Question: What is going on with affirmative action?
There is a big furor going on in higher education circles because of the courts ruling that affirmative action is unlawful. In a nutshell, affirmative action involves colleges and universities giving special admission consideration to certain minority applicants. Sometimes, affirmative action can also involve the awarding of scholarship or financial aid funds. That, too has been ruled illegal.
Why has affirmative action become an issue? Today, the issue of cultural diversity is on the front burner of many schools. The deans of admission at these schools have made a concentrated effort to bring more "persons of color" into their schools' student bodies. To do this, two things need to happen. First, more minority applicants must be encouraged to apply and, second, more must be accepted.
It's sort of a catch-22 situation. For a college to appeal to certain minorities, there has to be a representative presence of that minority in the student body. It's tough, though, to build up that representative presence without having the minority students there.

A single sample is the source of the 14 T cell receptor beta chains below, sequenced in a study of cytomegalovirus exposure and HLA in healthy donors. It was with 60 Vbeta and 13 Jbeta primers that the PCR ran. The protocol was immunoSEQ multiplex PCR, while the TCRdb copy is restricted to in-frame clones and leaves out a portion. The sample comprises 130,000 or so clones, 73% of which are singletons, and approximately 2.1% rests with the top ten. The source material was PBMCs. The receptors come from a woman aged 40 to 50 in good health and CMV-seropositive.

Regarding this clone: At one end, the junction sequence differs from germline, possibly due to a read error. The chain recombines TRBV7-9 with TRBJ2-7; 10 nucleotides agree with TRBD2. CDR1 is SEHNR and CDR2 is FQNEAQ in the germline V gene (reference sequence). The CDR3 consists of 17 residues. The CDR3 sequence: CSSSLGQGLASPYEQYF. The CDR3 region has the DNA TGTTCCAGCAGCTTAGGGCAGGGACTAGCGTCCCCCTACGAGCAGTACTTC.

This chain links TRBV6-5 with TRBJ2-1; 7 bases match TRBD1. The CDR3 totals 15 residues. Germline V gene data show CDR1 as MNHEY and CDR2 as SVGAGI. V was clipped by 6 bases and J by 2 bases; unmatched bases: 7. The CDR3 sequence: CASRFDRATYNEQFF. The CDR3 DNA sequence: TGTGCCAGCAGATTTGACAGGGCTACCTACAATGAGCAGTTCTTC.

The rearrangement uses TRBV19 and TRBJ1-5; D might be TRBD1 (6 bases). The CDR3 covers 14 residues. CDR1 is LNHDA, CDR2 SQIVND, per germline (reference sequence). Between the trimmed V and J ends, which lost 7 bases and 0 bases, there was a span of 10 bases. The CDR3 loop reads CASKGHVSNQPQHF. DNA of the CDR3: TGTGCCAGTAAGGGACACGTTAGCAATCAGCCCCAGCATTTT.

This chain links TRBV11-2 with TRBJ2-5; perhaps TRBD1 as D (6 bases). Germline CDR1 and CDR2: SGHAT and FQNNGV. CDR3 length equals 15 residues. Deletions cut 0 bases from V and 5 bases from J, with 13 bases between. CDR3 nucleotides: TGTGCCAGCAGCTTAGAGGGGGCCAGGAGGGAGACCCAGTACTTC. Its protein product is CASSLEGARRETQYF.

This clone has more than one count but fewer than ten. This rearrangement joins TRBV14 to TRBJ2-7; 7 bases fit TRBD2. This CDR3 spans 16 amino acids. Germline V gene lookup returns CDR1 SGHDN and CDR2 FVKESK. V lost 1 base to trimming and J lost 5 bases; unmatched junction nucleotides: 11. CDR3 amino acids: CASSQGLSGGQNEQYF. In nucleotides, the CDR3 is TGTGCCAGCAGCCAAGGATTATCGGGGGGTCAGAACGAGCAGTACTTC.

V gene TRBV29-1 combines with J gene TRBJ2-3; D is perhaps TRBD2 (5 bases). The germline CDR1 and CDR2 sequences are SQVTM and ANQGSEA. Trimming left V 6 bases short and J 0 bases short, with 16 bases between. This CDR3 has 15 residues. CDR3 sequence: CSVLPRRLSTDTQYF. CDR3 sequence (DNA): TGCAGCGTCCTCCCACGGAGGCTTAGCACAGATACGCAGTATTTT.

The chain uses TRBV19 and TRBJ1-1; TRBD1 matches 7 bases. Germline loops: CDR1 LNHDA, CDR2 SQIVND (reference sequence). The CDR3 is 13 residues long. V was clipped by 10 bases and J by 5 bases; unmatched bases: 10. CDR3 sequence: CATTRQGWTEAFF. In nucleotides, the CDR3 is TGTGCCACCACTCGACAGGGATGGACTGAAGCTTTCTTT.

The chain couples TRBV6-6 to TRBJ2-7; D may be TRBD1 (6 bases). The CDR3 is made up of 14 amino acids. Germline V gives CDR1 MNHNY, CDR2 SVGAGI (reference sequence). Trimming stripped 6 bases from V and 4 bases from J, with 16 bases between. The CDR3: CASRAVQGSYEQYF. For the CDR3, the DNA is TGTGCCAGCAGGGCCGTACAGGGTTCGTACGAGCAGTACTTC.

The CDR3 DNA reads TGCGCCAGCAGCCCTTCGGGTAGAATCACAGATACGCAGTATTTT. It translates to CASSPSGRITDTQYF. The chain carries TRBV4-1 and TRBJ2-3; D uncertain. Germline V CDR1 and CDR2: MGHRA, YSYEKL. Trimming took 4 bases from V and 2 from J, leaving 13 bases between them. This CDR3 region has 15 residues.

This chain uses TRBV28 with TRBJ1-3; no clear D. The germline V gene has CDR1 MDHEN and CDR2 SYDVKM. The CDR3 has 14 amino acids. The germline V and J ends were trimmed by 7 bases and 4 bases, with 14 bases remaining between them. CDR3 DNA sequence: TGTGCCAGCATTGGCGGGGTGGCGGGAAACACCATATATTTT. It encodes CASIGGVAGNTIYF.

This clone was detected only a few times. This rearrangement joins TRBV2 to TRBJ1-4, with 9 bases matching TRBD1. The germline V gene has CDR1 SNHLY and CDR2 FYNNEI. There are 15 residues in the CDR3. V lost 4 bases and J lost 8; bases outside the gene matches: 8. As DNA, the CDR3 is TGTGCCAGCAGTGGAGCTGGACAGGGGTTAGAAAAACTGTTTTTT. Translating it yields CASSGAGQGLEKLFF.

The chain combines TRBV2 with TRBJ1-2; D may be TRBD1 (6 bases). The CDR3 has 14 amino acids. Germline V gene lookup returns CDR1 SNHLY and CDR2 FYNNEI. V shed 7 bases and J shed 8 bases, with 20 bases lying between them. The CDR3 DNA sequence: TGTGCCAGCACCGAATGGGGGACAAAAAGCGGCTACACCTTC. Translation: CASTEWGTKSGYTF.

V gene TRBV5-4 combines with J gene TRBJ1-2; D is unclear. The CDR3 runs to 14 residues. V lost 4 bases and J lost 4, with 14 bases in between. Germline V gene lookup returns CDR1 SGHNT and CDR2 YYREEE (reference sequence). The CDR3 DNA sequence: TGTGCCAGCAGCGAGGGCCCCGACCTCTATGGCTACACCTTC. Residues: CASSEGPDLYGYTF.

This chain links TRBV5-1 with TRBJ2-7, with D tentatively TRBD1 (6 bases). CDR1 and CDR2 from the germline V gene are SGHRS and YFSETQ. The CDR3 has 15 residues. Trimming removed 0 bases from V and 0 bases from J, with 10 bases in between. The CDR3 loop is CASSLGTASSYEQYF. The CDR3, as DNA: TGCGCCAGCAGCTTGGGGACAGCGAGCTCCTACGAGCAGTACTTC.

Another issue is academic qualifications. The reality of today's college applicant pool is that there are more qualified non-minority students than there are minority students. (You can insert a long, complicated sociological argument here in which I won't participate.) So what's an admissions committee to do? Through affirmative action, they eased entrance requirements for minorities to allow for there entrance into the student bodies. This is the issue that non-minorities raised in their legal challenges.
In essence, the challengers said, "Why should someone with inferior qualifications to mine be admitted over me at this selective school, regardless of race, color, ethnicity, etc.?" It's a good question, and apparently the courts have answered, "They shouldn't be."
So now, colleges cannot use race as a basis for admissions. It's a complex issue, but that's the state of affirmative action today.